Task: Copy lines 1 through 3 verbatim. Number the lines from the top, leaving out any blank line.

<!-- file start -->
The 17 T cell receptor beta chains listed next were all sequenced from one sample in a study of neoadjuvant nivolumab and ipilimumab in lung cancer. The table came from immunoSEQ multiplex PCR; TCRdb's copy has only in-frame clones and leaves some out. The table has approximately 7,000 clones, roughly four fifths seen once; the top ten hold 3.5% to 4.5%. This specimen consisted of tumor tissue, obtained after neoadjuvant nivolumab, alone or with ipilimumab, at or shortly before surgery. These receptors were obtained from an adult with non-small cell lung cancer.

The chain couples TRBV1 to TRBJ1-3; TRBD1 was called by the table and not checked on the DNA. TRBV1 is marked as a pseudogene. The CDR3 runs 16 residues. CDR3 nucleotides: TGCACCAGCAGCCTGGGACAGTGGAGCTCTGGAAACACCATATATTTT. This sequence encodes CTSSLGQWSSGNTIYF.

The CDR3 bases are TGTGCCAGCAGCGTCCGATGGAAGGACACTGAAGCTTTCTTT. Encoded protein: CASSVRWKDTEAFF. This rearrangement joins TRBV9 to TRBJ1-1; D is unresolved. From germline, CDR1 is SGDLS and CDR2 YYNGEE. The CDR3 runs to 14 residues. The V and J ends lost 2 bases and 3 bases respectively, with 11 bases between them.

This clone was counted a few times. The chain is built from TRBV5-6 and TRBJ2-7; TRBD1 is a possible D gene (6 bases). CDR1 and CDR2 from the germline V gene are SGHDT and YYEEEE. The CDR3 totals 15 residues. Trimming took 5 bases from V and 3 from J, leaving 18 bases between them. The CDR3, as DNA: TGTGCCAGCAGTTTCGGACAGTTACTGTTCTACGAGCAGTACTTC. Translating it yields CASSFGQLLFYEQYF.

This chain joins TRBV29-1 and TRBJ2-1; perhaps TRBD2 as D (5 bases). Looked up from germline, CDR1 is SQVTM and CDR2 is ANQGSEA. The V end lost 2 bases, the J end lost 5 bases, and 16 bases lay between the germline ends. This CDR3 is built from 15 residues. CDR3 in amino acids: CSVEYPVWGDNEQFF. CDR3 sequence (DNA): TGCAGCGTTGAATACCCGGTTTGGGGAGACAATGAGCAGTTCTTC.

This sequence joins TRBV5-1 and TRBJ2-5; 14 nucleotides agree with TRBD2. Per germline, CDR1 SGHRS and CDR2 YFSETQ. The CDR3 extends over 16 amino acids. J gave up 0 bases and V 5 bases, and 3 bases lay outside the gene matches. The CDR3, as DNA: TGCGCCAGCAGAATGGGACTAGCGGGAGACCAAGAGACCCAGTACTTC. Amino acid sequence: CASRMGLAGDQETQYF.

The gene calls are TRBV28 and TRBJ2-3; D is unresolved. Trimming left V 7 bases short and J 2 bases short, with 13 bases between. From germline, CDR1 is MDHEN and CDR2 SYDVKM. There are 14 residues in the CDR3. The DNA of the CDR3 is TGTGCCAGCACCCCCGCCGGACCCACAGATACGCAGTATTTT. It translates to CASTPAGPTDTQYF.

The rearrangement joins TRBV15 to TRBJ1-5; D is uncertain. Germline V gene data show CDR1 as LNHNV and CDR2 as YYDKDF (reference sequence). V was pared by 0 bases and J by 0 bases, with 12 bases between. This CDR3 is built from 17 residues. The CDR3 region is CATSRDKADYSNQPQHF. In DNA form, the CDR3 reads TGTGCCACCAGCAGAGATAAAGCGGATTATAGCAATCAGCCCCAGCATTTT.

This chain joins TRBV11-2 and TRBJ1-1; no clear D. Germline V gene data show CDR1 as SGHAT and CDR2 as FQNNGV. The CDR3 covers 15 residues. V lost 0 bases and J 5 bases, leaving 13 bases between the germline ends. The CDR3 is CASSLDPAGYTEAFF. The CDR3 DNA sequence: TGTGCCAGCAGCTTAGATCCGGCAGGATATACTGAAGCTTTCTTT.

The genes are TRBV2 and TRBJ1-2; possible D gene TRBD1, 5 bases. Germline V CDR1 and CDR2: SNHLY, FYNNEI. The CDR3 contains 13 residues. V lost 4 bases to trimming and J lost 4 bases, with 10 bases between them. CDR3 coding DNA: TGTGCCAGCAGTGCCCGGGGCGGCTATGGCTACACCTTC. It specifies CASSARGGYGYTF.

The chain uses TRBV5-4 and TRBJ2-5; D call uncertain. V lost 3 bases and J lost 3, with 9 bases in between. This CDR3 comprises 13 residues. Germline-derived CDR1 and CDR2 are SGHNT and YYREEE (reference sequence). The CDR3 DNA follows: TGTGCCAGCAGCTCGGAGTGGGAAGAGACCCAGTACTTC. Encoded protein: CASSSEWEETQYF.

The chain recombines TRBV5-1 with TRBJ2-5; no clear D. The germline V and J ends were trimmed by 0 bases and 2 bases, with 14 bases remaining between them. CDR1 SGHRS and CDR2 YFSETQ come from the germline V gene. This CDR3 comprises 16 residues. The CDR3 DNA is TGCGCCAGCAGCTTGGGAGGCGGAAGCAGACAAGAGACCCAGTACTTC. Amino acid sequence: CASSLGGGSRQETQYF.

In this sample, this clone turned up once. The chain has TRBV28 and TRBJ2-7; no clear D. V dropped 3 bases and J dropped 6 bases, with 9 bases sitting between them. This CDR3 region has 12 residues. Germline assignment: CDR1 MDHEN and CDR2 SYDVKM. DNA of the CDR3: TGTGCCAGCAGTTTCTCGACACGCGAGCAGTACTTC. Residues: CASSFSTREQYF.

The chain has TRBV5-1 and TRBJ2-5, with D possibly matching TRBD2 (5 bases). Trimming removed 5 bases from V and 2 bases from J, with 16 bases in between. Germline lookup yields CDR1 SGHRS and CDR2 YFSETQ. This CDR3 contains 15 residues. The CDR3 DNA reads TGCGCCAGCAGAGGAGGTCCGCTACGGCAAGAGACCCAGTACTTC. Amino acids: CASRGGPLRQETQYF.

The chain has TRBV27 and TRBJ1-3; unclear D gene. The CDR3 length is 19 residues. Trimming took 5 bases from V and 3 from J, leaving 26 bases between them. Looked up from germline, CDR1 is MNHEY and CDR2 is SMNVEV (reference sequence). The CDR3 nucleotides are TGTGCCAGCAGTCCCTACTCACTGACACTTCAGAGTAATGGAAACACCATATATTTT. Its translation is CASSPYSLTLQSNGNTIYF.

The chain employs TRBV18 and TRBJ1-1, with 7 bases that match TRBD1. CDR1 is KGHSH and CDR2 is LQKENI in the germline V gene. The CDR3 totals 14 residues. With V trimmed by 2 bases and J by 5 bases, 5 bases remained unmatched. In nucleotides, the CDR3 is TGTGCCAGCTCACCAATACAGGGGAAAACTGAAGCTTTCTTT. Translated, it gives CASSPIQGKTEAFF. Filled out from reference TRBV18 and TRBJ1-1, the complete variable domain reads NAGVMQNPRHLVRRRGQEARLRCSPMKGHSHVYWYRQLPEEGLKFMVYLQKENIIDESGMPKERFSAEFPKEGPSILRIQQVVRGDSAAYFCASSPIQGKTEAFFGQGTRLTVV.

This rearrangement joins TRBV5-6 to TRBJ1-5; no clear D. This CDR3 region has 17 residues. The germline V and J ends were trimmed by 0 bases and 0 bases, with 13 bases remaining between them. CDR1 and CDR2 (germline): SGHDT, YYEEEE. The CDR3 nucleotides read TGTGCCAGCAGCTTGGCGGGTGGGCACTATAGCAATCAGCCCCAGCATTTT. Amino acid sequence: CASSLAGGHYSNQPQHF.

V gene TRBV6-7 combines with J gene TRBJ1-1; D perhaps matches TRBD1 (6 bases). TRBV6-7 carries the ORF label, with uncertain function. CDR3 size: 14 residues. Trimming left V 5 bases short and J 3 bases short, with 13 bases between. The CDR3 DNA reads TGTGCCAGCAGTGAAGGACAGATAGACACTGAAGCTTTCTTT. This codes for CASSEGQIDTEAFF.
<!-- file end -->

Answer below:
The 17 T cell receptor beta chains listed next were all sequenced from one sample in a study of neoadjuvant nivolumab and ipilimumab in lung cancer. The table came from immunoSEQ multiplex PCR; TCRdb's copy has only in-frame clones and leaves some out. The table has approximately 7,000 clones, roughly four fifths seen once; the top ten hold 3.5% to 4.5%. This specimen consisted of tumor tissue, obtained after neoadjuvant nivolumab, alone or with ipilimumab, at or shortly before surgery. These receptors were obtained from an adult with non-small cell lung cancer.

The chain couples TRBV1 to TRBJ1-3; TRBD1 was called by the table and not checked on the DNA. TRBV1 is marked as a pseudogene. The CDR3 runs 16 residues. CDR3 nucleotides: TGCACCAGCAGCCTGGGACAGTGGAGCTCTGGAAACACCATATATTTT. This sequence encodes CTSSLGQWSSGNTIYF.

The CDR3 bases are TGTGCCAGCAGCGTCCGATGGAAGGACACTGAAGCTTTCTTT. Encoded protein: CASSVRWKDTEAFF. This rearrangement joins TRBV9 to TRBJ1-1; D is unresolved. From germline, CDR1 is SGDLS and CDR2 YYNGEE. The CDR3 runs to 14 residues. The V and J ends lost 2 bases and 3 bases respectively, with 11 bases between them.